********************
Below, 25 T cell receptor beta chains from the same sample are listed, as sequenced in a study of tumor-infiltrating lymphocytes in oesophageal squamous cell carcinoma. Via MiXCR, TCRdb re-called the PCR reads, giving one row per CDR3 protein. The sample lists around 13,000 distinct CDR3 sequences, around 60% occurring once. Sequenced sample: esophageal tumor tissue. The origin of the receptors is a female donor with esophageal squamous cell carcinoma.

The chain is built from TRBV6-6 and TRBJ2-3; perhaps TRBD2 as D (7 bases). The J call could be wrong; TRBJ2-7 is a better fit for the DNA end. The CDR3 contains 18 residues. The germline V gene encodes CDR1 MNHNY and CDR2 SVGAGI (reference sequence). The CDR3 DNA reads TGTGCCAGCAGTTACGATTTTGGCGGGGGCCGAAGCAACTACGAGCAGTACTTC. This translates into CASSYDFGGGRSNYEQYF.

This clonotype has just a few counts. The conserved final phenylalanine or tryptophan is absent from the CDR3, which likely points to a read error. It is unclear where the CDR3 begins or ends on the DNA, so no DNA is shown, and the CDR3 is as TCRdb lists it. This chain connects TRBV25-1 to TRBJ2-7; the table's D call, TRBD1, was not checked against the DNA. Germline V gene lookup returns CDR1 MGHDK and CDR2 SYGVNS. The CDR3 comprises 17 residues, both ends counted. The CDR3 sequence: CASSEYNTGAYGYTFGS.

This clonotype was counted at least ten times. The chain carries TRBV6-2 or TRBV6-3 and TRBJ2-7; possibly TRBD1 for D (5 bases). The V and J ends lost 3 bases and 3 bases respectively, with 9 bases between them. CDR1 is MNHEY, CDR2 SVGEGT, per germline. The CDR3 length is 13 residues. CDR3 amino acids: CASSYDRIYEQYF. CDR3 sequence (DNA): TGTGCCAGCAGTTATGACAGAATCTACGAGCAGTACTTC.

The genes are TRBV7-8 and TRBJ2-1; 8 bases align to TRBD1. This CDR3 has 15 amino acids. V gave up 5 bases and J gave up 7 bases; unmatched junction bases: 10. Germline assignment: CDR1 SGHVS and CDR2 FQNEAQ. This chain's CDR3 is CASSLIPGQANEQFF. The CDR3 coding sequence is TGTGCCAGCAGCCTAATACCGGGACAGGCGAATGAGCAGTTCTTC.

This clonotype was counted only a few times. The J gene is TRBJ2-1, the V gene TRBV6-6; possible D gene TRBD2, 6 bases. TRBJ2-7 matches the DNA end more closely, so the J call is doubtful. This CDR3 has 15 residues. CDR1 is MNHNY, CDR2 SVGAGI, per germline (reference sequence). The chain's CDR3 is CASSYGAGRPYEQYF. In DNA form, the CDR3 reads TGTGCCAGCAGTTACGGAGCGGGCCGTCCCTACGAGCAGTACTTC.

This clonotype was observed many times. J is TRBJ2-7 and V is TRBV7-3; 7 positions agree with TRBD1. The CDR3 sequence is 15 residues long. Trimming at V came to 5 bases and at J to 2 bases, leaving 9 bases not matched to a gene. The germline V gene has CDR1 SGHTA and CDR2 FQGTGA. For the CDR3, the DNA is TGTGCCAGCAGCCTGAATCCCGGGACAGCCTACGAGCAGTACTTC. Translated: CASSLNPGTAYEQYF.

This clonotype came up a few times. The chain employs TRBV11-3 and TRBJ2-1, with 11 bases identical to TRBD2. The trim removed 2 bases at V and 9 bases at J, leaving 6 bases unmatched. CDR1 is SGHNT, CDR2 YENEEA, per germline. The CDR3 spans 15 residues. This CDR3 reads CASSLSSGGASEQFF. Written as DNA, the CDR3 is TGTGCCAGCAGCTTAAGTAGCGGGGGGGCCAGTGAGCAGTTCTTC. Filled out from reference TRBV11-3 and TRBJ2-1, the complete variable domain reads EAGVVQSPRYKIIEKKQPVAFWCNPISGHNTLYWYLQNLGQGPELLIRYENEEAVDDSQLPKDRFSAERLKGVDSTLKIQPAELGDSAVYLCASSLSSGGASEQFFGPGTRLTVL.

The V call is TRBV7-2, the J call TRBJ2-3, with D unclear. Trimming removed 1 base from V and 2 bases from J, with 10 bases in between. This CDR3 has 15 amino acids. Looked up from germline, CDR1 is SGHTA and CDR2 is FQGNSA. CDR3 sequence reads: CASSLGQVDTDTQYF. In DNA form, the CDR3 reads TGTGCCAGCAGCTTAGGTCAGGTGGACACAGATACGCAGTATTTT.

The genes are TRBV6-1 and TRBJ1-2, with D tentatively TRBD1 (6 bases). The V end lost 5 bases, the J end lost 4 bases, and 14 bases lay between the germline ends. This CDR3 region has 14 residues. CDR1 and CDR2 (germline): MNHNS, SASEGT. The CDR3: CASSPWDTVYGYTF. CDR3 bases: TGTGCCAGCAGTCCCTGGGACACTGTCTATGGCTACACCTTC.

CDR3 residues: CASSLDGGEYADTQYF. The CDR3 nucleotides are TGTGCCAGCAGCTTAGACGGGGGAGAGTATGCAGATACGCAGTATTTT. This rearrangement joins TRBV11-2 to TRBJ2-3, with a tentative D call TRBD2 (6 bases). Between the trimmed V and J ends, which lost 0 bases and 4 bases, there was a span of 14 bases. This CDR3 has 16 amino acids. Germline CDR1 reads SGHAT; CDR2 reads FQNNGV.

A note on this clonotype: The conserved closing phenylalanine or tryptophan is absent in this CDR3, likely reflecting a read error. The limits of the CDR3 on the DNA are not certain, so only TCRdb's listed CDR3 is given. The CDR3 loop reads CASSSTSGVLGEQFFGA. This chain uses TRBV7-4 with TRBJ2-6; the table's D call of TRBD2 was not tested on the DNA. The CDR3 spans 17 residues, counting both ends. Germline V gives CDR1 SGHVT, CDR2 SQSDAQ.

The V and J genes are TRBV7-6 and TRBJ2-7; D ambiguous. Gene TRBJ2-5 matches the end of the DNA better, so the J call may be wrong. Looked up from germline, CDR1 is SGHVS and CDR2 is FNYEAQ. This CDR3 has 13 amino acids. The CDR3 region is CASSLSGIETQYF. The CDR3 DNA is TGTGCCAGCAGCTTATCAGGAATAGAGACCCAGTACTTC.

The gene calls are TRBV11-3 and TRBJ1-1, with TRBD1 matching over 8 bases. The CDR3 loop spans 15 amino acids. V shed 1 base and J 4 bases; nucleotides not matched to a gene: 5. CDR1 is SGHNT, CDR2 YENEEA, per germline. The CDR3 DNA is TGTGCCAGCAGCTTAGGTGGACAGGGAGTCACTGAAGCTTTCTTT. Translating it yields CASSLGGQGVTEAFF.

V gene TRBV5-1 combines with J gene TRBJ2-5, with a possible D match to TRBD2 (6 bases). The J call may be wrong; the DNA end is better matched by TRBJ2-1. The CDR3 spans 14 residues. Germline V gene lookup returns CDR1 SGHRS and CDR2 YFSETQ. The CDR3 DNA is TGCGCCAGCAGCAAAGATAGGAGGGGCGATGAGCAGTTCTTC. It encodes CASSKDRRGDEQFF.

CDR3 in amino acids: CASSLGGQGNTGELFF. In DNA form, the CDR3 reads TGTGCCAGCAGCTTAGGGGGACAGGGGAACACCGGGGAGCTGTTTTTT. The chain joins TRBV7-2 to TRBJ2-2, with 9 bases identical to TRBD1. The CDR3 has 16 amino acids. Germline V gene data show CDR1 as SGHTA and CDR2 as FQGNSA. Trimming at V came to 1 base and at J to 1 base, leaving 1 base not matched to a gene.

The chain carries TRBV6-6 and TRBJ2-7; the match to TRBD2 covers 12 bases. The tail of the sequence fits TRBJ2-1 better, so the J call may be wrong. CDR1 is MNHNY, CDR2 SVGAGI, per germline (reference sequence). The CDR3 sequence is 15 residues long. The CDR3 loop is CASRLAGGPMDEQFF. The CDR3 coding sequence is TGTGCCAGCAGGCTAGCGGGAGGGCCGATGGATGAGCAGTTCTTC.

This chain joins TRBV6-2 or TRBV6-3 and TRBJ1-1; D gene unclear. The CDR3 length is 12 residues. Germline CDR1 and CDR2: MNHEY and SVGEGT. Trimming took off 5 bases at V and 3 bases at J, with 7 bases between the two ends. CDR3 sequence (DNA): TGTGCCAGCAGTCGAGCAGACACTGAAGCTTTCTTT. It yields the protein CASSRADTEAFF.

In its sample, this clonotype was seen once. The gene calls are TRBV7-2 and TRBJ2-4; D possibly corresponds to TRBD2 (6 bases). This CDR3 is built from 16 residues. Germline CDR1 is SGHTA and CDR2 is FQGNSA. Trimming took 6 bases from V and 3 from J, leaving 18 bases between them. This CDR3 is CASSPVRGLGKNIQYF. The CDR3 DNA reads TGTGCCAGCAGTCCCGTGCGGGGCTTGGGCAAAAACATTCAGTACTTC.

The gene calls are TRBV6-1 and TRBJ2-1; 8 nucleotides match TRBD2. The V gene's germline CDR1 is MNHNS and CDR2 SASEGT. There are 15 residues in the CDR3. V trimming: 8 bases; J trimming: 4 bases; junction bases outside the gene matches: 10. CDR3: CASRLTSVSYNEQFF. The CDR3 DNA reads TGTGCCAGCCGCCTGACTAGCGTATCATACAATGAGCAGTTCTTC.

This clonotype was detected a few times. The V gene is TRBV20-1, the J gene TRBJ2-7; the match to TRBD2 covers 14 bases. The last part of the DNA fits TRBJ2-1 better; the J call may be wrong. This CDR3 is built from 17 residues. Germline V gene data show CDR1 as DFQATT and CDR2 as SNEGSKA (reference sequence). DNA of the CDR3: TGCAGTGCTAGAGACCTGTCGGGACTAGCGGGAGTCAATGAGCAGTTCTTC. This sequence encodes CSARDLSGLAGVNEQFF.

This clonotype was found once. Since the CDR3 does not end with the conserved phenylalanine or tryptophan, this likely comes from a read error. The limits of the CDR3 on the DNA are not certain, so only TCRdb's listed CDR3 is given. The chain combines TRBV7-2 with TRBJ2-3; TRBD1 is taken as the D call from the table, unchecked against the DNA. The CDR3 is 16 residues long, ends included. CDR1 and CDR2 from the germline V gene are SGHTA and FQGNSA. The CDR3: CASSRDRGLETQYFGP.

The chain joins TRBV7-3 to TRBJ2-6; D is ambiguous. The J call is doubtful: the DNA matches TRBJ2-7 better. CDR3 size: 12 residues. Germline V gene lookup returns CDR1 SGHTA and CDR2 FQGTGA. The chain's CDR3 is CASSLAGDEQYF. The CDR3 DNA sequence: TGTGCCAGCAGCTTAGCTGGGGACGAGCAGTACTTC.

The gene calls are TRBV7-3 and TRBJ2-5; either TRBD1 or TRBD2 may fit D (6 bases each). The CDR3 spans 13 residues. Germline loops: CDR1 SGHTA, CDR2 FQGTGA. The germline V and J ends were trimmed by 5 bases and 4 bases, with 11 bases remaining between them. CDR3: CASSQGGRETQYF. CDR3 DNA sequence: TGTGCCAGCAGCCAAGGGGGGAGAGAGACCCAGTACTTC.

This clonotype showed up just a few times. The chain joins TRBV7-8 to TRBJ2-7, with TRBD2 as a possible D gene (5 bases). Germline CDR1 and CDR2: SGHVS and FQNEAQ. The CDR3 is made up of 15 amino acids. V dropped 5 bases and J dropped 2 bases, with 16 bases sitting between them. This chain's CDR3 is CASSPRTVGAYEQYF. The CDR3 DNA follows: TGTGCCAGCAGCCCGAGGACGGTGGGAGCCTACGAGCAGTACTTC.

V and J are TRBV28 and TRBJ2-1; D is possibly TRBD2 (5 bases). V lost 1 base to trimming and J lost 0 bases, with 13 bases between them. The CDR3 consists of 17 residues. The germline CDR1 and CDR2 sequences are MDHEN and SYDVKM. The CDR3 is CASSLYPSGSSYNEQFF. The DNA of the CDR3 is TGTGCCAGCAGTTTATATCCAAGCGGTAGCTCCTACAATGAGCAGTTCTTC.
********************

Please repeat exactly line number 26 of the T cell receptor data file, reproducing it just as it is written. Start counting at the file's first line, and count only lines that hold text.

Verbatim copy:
V and J are TRBV28 and TRBJ2-1; D is possibly TRBD2 (5 bases). V lost 1 base to trimming and J lost 0 bases, with 13 bases between them. The CDR3 consists of 17 residues. The germline CDR1 and CDR2 sequences are MDHEN and SYDVKM. The CDR3 is CASSLYPSGSSYNEQFF. The DNA of the CDR3 is TGTGCCAGCAGTTTATATCCAAGCGGTAGCTCCTACAATGAGCAGTTCTTC.